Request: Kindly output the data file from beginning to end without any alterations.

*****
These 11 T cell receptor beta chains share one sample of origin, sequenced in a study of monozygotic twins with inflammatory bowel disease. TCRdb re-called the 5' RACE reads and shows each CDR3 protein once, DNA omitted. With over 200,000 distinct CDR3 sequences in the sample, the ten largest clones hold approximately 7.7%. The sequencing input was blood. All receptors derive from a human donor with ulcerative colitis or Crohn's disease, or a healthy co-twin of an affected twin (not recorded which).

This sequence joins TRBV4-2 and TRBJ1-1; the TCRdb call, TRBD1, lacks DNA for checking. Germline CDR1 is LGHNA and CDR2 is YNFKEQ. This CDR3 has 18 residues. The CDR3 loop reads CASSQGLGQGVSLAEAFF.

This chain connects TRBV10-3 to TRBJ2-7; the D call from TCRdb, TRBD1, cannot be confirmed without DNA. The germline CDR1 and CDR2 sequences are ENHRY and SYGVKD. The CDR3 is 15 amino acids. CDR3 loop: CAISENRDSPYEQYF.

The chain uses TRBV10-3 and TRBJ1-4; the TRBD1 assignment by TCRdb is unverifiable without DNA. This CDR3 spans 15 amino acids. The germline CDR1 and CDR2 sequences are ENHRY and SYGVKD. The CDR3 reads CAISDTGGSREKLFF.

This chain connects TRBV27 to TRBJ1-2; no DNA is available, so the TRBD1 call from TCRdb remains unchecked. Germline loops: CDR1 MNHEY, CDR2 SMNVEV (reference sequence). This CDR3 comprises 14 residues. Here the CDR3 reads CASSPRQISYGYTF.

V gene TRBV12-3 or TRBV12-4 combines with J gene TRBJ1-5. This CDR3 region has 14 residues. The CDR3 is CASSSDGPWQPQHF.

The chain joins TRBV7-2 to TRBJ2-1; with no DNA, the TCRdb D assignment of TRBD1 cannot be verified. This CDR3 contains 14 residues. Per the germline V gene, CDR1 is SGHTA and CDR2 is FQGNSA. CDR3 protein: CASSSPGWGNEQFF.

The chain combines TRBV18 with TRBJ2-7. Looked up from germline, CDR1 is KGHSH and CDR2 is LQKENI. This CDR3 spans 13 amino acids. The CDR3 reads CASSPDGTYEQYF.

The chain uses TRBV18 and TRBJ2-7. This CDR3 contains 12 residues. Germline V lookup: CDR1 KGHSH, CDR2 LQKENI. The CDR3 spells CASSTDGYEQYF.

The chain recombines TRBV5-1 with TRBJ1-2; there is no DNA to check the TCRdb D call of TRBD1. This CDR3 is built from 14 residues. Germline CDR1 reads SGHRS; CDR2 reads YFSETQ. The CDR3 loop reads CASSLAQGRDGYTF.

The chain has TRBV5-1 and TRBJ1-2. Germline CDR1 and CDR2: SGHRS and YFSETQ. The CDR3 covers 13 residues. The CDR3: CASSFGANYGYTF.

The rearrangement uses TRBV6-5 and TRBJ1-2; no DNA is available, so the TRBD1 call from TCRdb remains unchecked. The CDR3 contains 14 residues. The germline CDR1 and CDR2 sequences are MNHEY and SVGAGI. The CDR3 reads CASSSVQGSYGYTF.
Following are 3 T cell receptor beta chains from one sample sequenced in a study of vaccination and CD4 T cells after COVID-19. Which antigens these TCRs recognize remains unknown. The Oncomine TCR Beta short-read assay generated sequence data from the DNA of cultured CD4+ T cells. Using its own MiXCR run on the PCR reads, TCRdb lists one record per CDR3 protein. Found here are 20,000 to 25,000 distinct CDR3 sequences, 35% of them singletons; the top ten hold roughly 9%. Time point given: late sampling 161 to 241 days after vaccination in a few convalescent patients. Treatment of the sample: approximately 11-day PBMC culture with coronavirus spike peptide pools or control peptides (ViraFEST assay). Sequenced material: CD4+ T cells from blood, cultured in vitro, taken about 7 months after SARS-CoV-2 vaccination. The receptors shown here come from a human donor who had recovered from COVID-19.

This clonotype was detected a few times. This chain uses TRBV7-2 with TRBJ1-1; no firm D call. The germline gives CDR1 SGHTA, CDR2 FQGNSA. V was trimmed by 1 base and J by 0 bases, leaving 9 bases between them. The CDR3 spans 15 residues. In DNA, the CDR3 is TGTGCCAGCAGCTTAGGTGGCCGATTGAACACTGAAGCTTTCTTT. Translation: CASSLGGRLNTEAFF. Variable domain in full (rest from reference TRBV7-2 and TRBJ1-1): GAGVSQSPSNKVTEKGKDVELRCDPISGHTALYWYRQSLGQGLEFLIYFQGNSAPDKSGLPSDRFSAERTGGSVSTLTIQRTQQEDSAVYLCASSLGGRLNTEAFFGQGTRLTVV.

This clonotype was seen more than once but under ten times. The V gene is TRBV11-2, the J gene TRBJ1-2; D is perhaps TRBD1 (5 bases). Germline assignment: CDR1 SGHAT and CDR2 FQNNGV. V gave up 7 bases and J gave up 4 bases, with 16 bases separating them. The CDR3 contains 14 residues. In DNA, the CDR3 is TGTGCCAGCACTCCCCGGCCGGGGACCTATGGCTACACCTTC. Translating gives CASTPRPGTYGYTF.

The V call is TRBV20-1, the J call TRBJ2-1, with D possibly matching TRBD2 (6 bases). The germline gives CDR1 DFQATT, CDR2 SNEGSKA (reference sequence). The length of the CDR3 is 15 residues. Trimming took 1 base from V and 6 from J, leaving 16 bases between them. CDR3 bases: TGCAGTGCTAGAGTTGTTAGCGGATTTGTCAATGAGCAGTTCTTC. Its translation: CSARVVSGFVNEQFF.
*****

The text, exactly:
These 11 T cell receptor beta chains share one sample of origin, sequenced in a study of monozygotic twins with inflammatory bowel disease. TCRdb re-called the 5' RACE reads and shows each CDR3 protein once, DNA omitted. With over 200,000 distinct CDR3 sequences in the sample, the ten largest clones hold approximately 7.7%. The sequencing input was blood. All receptors derive from a human donor with ulcerative colitis or Crohn's disease, or a healthy co-twin of an affected twin (not recorded which).

This sequence joins TRBV4-2 and TRBJ1-1; the TCRdb call, TRBD1, lacks DNA for checking. Germline CDR1 is LGHNA and CDR2 is YNFKEQ. This CDR3 has 18 residues. The CDR3 loop reads CASSQGLGQGVSLAEAFF.

This chain connects TRBV10-3 to TRBJ2-7; the D call from TCRdb, TRBD1, cannot be confirmed without DNA. The germline CDR1 and CDR2 sequences are ENHRY and SYGVKD. The CDR3 is 15 amino acids. CDR3 loop: CAISENRDSPYEQYF.

The chain uses TRBV10-3 and TRBJ1-4; the TRBD1 assignment by TCRdb is unverifiable without DNA. This CDR3 spans 15 amino acids. The germline CDR1 and CDR2 sequences are ENHRY and SYGVKD. The CDR3 reads CAISDTGGSREKLFF.

This chain connects TRBV27 to TRBJ1-2; no DNA is available, so the TRBD1 call from TCRdb remains unchecked. Germline loops: CDR1 MNHEY, CDR2 SMNVEV (reference sequence). This CDR3 comprises 14 residues. Here the CDR3 reads CASSPRQISYGYTF.

V gene TRBV12-3 or TRBV12-4 combines with J gene TRBJ1-5. This CDR3 region has 14 residues. The CDR3 is CASSSDGPWQPQHF.

The chain joins TRBV7-2 to TRBJ2-1; with no DNA, the TCRdb D assignment of TRBD1 cannot be verified. This CDR3 contains 14 residues. Per the germline V gene, CDR1 is SGHTA and CDR2 is FQGNSA. CDR3 protein: CASSSPGWGNEQFF.

The chain combines TRBV18 with TRBJ2-7. Looked up from germline, CDR1 is KGHSH and CDR2 is LQKENI. This CDR3 spans 13 amino acids. The CDR3 reads CASSPDGTYEQYF.

The chain uses TRBV18 and TRBJ2-7. This CDR3 contains 12 residues. Germline V lookup: CDR1 KGHSH, CDR2 LQKENI. The CDR3 spells CASSTDGYEQYF.

The chain recombines TRBV5-1 with TRBJ1-2; there is no DNA to check the TCRdb D call of TRBD1. This CDR3 is built from 14 residues. Germline CDR1 reads SGHRS; CDR2 reads YFSETQ. The CDR3 loop reads CASSLAQGRDGYTF.

The chain has TRBV5-1 and TRBJ1-2. Germline CDR1 and CDR2: SGHRS and YFSETQ. The CDR3 covers 13 residues. The CDR3: CASSFGANYGYTF.

The rearrangement uses TRBV6-5 and TRBJ1-2; no DNA is available, so the TRBD1 call from TCRdb remains unchecked. The CDR3 contains 14 residues. The germline CDR1 and CDR2 sequences are MNHEY and SVGAGI. The CDR3 reads CASSSVQGSYGYTF.
Following are 3 T cell receptor beta chains from one sample sequenced in a study of vaccination and CD4 T cells after COVID-19. Which antigens these TCRs recognize remains unknown. The Oncomine TCR Beta short-read assay generated sequence data from the DNA of cultured CD4+ T cells. Using its own MiXCR run on the PCR reads, TCRdb lists one record per CDR3 protein. Found here are 20,000 to 25,000 distinct CDR3 sequences, 35% of them singletons; the top ten hold roughly 9%. Time point given: late sampling 161 to 241 days after vaccination in a few convalescent patients. Treatment of the sample: approximately 11-day PBMC culture with coronavirus spike peptide pools or control peptides (ViraFEST assay). Sequenced material: CD4+ T cells from blood, cultured in vitro, taken about 7 months after SARS-CoV-2 vaccination. The receptors shown here come from a human donor who had recovered from COVID-19.

This clonotype was detected a few times. This chain uses TRBV7-2 with TRBJ1-1; no firm D call. The germline gives CDR1 SGHTA, CDR2 FQGNSA. V was trimmed by 1 base and J by 0 bases, leaving 9 bases between them. The CDR3 spans 15 residues. In DNA, the CDR3 is TGTGCCAGCAGCTTAGGTGGCCGATTGAACACTGAAGCTTTCTTT. Translation: CASSLGGRLNTEAFF. Variable domain in full (rest from reference TRBV7-2 and TRBJ1-1): GAGVSQSPSNKVTEKGKDVELRCDPISGHTALYWYRQSLGQGLEFLIYFQGNSAPDKSGLPSDRFSAERTGGSVSTLTIQRTQQEDSAVYLCASSLGGRLNTEAFFGQGTRLTVV.

This clonotype was seen more than once but under ten times. The V gene is TRBV11-2, the J gene TRBJ1-2; D is perhaps TRBD1 (5 bases). Germline assignment: CDR1 SGHAT and CDR2 FQNNGV. V gave up 7 bases and J gave up 4 bases, with 16 bases separating them. The CDR3 contains 14 residues. In DNA, the CDR3 is TGTGCCAGCACTCCCCGGCCGGGGACCTATGGCTACACCTTC. Translating gives CASTPRPGTYGYTF.

The V call is TRBV20-1, the J call TRBJ2-1, with D possibly matching TRBD2 (6 bases). The germline gives CDR1 DFQATT, CDR2 SNEGSKA (reference sequence). The length of the CDR3 is 15 residues. Trimming took 1 base from V and 6 from J, leaving 16 bases between them. CDR3 bases: TGCAGTGCTAGAGTTGTTAGCGGATTTGTCAATGAGCAGTTCTTC. Its translation: CSARVVSGFVNEQFF.